5 Rules (and One Secret Weapon) for Acing Multiple Choice Tests



A,B,C,D… which answer is most common on multiple choice questions? Is the old advice to “go with C when in doubt” actually true …

49 thoughts on “5 Rules (and One Secret Weapon) for Acing Multiple Choice Tests”

  1. Bonus tip!

    Some multiple choice questions are worded so that the answer will complete the question's sentence. In these cases, one trick that can potentially help you narrow down your options is to look for answers that make the sentence grammatically correct. Here's an example.

    Charles Lindbergh was an:
    A) Truck driver
    B) Aviator
    C) Surgeon
    D) Ninja

    Only "Aviator" makes the sentence grammatically correct. This won't always happen, but it's something to look for.

  2. When i was in 2th grade, i find out that in one test that has 20 question, 17 of them is C. So once in a test i choose C in every single question and got a A- and i was like holy cow!

  3. I've applied or used these rules or techniques during my nursing study…i am a dean lister "3rd spot"….

  4. I just realized another good reason to study for a test. Let's say as example, you are studying for a social studies test. If "John" died in 1987, information about things you study can help with the question. Especially with a true or false question, you'll know it actually in your brain because you studied. If you're reading this comment you probably don't understand any word that I'm saying, but my point is, the more you know the more you'll grow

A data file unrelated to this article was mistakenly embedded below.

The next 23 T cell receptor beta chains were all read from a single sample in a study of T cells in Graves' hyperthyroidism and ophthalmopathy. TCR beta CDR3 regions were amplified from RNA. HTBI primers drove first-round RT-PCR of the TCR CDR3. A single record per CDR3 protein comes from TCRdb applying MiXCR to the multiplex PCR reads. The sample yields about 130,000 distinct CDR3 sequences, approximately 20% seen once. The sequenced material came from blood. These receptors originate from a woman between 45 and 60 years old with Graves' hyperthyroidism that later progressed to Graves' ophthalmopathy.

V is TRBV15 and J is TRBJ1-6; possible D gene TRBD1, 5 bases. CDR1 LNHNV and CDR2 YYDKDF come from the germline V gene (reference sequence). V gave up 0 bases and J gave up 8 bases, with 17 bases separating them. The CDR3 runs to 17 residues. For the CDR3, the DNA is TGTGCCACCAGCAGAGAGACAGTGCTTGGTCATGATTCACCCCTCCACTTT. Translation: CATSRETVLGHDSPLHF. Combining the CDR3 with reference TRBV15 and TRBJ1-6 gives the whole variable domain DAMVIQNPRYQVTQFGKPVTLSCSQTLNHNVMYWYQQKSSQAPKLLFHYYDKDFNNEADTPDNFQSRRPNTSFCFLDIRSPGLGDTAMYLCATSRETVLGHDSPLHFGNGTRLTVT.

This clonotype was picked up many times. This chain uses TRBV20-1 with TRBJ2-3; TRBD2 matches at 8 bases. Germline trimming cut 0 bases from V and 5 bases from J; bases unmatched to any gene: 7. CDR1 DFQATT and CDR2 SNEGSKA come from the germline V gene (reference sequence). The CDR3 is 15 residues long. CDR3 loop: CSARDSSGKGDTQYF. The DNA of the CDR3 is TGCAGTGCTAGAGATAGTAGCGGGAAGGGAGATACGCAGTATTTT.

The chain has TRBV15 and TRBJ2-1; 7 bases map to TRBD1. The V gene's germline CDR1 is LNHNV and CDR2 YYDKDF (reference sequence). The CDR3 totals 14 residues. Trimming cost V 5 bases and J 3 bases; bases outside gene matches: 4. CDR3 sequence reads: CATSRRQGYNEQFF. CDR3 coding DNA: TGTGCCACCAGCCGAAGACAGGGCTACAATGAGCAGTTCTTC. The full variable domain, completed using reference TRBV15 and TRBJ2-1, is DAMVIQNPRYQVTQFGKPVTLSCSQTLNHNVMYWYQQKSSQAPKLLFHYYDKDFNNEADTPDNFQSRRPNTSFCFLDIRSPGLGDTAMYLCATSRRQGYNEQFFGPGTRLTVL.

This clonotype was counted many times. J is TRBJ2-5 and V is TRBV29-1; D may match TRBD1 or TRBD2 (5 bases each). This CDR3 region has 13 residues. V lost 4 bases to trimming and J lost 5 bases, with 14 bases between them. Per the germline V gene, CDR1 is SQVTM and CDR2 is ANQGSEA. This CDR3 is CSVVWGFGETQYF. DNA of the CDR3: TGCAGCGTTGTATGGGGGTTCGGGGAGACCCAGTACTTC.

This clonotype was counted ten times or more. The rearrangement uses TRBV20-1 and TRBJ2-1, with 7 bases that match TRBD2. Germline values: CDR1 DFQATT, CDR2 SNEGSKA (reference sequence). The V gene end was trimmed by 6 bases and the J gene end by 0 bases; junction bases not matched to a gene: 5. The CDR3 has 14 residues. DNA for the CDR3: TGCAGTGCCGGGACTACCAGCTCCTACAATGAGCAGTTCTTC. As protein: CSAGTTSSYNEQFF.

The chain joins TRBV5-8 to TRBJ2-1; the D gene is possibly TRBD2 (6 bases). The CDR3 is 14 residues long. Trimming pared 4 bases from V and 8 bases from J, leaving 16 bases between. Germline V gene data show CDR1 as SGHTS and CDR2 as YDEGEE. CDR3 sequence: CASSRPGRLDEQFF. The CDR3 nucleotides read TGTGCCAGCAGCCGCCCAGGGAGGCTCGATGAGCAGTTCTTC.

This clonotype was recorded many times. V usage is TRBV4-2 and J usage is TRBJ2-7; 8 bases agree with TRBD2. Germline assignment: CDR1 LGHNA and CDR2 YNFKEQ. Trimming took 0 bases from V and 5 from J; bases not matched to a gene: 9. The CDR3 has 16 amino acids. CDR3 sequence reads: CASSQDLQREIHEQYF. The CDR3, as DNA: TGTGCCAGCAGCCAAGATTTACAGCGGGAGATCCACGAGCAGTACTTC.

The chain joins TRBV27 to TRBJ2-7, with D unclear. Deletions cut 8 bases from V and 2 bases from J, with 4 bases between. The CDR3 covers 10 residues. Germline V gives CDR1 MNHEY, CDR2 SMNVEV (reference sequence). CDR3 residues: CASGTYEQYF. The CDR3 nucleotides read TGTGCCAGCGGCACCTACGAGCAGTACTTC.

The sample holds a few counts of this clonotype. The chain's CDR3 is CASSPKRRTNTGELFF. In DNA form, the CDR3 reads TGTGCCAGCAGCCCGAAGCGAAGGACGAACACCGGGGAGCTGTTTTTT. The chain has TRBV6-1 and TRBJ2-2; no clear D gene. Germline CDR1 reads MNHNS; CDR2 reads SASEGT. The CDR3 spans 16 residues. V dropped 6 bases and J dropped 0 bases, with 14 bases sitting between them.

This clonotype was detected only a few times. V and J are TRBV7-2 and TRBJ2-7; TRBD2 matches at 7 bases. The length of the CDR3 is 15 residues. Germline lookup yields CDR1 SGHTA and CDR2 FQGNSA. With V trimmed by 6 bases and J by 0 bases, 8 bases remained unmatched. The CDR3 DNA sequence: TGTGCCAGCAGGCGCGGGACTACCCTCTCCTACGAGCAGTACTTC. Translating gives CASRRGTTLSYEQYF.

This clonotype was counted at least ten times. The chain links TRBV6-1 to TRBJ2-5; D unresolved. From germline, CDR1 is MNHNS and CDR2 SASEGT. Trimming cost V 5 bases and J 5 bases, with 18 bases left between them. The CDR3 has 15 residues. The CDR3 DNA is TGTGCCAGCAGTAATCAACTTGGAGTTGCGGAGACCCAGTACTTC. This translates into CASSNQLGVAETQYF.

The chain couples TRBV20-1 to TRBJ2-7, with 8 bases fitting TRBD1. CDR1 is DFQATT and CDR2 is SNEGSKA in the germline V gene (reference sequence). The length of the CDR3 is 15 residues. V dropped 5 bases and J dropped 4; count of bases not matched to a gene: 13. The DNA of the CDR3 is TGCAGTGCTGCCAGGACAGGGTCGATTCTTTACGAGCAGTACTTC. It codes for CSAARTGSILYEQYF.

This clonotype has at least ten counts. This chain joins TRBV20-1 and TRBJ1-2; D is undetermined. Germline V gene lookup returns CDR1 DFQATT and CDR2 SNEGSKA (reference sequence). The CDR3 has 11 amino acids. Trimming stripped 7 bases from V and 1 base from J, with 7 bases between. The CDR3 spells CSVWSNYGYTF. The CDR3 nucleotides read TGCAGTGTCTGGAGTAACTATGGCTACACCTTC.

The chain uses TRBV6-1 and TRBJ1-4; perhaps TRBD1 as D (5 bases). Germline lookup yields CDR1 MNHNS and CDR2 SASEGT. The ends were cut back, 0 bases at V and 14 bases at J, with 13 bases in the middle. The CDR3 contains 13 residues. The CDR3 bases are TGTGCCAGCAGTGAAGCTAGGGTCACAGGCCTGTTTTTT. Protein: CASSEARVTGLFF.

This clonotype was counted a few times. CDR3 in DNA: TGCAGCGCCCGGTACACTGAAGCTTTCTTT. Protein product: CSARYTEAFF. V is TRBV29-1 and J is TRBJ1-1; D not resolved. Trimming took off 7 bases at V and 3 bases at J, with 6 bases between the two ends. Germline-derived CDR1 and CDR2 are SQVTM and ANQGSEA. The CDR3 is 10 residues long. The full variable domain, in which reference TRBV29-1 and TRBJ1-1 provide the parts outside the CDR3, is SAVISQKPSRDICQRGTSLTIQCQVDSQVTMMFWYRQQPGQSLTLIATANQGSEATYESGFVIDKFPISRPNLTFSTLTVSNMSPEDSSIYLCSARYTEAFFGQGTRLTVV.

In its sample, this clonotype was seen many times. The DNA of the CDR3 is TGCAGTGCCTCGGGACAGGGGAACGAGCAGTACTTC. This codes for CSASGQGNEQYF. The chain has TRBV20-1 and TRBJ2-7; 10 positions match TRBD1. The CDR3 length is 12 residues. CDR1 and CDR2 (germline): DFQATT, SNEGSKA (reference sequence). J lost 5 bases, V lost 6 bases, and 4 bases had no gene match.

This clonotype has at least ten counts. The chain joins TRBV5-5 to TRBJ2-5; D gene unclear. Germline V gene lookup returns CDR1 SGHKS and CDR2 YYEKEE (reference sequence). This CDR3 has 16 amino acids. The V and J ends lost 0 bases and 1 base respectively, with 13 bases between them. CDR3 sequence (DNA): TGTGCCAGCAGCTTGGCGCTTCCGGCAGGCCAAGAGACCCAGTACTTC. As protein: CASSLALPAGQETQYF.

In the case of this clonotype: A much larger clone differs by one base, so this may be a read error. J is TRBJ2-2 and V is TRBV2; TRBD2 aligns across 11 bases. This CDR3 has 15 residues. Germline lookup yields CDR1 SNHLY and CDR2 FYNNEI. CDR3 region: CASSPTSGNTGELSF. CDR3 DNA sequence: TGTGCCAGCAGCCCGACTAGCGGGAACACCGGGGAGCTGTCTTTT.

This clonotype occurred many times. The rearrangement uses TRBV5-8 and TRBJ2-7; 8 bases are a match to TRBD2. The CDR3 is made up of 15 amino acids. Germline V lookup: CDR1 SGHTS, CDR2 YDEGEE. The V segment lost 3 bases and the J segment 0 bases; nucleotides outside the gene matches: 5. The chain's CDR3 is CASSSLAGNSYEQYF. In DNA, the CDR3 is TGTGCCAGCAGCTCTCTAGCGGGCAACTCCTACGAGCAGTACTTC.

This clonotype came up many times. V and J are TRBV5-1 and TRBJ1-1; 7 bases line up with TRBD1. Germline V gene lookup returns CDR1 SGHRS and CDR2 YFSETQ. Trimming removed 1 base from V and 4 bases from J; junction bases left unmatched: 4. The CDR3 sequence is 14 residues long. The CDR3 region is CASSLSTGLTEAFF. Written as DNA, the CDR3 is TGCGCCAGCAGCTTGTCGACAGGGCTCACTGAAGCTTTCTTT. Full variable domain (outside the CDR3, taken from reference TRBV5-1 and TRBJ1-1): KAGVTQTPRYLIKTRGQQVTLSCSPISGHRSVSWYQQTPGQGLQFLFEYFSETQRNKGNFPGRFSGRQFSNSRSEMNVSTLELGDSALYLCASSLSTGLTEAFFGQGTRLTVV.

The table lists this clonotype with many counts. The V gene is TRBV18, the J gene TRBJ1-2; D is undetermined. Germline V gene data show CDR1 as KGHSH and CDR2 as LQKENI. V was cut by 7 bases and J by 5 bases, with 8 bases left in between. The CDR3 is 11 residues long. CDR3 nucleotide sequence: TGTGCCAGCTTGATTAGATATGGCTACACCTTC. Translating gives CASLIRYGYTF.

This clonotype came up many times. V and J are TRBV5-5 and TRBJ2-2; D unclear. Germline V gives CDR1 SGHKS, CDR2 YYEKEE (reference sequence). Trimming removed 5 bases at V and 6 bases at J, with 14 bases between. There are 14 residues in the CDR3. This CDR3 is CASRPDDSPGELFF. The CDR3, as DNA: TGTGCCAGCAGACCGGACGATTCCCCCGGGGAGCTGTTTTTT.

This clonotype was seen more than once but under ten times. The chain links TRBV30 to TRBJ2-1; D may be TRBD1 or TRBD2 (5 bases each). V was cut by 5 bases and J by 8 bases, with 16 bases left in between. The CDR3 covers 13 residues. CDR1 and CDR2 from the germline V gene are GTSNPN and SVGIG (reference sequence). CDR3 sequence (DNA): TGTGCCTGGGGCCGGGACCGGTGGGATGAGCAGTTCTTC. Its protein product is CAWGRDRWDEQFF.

5. My entrance exam is tomorrow I have no notes no nothing my anxiety is killing me I hope I pass this exam tomorrow

  6. Unfortunately, the exam I’ve been trying to pass is timed, contains math questions ranging from Algebra to Trigonometry to Calculus that are time consuming to read and complete, and averages 2 minutes per question ?

  7. 1. Skim, answer the easy, find hidden answers
    2. Focus hard on a hard question, then move on and come back later
    3. Read questions twice (be careful), and re-check at the end of every page (still do an over all re-check)
    4. Re-envision where you learned the information you need

    Guessing tips:
    1. 4 letter: B
    2. 5 letter: E (not C)
    3. T or F: True
    4. Different answer then the one before it
    5. Choose "All/None of the above"

  8. There was once we had a 12 question test with 4 options A, B, C and D. 7 questions ended up having the correct answer as A because the teachers wanted statistically fewer students to get the answer right by guessing

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  10. IT IS SO FRUSTRATING… IT FEELS LIKE MAYBE 5% OF THE QUESTIONS ARE THINGS YOU'VE ACTUALLY LEARNED (I took a practice exam teacher gave us, haven't had real one yet)……. Also the questions are just worded so weirdly for no reason so I have to keep rereading it (exam is timed)

  11. I have a leap test at 7 am and I am terrified lol Yes I am up late so I don't miss it, I need to be prepared okay

  12. what if the Thomas Jefferson question and the John Adams question is False only because 1826 isn't the correct year they died? That can't rule out the Napoleon question. My analytical brain is very much a curse with tests.

  13. Another tip: Usually avoid answer choices using extreme descriptors like “always” “everytime” “never.” It seemed to help me many times eliminate a wrong answer choice.

    Thanks, Thomas Frank! Appreciate the video.

  14. Hi Thomas, Patrick her (Mind Life Flow). Interesting video (once again). many people will find this very helpful I'm sure!

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